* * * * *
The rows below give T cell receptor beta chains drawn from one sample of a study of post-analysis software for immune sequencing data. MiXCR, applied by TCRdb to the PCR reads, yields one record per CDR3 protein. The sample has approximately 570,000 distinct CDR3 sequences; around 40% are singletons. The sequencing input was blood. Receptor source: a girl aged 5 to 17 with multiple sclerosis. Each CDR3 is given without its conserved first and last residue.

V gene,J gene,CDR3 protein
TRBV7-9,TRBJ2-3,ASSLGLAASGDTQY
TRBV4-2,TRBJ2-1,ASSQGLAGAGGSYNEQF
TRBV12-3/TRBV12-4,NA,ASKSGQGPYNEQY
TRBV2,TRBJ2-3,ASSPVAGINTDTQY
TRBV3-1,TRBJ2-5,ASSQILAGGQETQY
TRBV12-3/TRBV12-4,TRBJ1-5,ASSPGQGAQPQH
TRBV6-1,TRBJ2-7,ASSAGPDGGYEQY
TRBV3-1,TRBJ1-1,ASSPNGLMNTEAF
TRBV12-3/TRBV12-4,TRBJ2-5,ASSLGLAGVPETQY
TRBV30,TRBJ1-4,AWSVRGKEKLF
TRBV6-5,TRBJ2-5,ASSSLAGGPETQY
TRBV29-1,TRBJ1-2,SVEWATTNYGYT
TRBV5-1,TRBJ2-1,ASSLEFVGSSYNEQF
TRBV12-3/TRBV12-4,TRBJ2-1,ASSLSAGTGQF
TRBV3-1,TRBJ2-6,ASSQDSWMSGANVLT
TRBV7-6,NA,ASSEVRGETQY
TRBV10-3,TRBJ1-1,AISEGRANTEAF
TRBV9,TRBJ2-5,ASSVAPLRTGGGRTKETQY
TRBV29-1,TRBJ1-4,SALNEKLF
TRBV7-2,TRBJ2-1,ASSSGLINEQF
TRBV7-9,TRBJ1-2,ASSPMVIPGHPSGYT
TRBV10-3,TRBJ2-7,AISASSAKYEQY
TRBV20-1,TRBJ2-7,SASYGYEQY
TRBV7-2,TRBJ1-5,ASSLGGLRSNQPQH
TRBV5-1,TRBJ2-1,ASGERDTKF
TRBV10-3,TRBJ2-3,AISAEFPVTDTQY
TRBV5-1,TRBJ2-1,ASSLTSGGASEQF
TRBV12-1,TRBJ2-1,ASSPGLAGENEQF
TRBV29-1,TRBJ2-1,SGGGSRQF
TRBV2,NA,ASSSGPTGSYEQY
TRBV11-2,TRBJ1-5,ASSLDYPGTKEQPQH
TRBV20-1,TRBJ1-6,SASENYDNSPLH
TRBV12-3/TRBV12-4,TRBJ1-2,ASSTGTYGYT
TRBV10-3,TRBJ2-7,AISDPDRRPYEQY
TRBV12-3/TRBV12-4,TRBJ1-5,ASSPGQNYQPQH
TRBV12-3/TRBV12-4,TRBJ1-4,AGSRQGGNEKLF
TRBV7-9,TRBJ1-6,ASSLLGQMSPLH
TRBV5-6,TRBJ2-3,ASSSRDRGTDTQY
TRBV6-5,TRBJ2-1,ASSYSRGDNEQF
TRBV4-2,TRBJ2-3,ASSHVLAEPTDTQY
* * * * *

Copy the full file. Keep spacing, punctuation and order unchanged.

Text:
The rows below give T cell receptor beta chains drawn from one sample of a study of post-analysis software for immune sequencing data. MiXCR, applied by TCRdb to the PCR reads, yields one record per CDR3 protein. The sample has approximately 570,000 distinct CDR3 sequences; around 40% are singletons. The sequencing input was blood. Receptor source: a girl aged 5 to 17 with multiple sclerosis. Each CDR3 is given without its conserved first and last residue.

V gene,J gene,CDR3 protein
TRBV7-9,TRBJ2-3,ASSLGLAASGDTQY
TRBV4-2,TRBJ2-1,ASSQGLAGAGGSYNEQF
TRBV12-3/TRBV12-4,NA,ASKSGQGPYNEQY
TRBV2,TRBJ2-3,ASSPVAGINTDTQY
TRBV3-1,TRBJ2-5,ASSQILAGGQETQY
TRBV12-3/TRBV12-4,TRBJ1-5,ASSPGQGAQPQH
TRBV6-1,TRBJ2-7,ASSAGPDGGYEQY
TRBV3-1,TRBJ1-1,ASSPNGLMNTEAF
TRBV12-3/TRBV12-4,TRBJ2-5,ASSLGLAGVPETQY
TRBV30,TRBJ1-4,AWSVRGKEKLF
TRBV6-5,TRBJ2-5,ASSSLAGGPETQY
TRBV29-1,TRBJ1-2,SVEWATTNYGYT
TRBV5-1,TRBJ2-1,ASSLEFVGSSYNEQF
TRBV12-3/TRBV12-4,TRBJ2-1,ASSLSAGTGQF
TRBV3-1,TRBJ2-6,ASSQDSWMSGANVLT
TRBV7-6,NA,ASSEVRGETQY
TRBV10-3,TRBJ1-1,AISEGRANTEAF
TRBV9,TRBJ2-5,ASSVAPLRTGGGRTKETQY
TRBV29-1,TRBJ1-4,SALNEKLF
TRBV7-2,TRBJ2-1,ASSSGLINEQF
TRBV7-9,TRBJ1-2,ASSPMVIPGHPSGYT
TRBV10-3,TRBJ2-7,AISASSAKYEQY
TRBV20-1,TRBJ2-7,SASYGYEQY
TRBV7-2,TRBJ1-5,ASSLGGLRSNQPQH
TRBV5-1,TRBJ2-1,ASGERDTKF
TRBV10-3,TRBJ2-3,AISAEFPVTDTQY
TRBV5-1,TRBJ2-1,ASSLTSGGASEQF
TRBV12-1,TRBJ2-1,ASSPGLAGENEQF
TRBV29-1,TRBJ2-1,SGGGSRQF
TRBV2,NA,ASSSGPTGSYEQY
TRBV11-2,TRBJ1-5,ASSLDYPGTKEQPQH
TRBV20-1,TRBJ1-6,SASENYDNSPLH
TRBV12-3/TRBV12-4,TRBJ1-2,ASSTGTYGYT
TRBV10-3,TRBJ2-7,AISDPDRRPYEQY
TRBV12-3/TRBV12-4,TRBJ1-5,ASSPGQNYQPQH
TRBV12-3/TRBV12-4,TRBJ1-4,AGSRQGGNEKLF
TRBV7-9,TRBJ1-6,ASSLLGQMSPLH
TRBV5-6,TRBJ2-3,ASSSRDRGTDTQY
TRBV6-5,TRBJ2-1,ASSYSRGDNEQF
TRBV4-2,TRBJ2-3,ASSHVLAEPTDTQY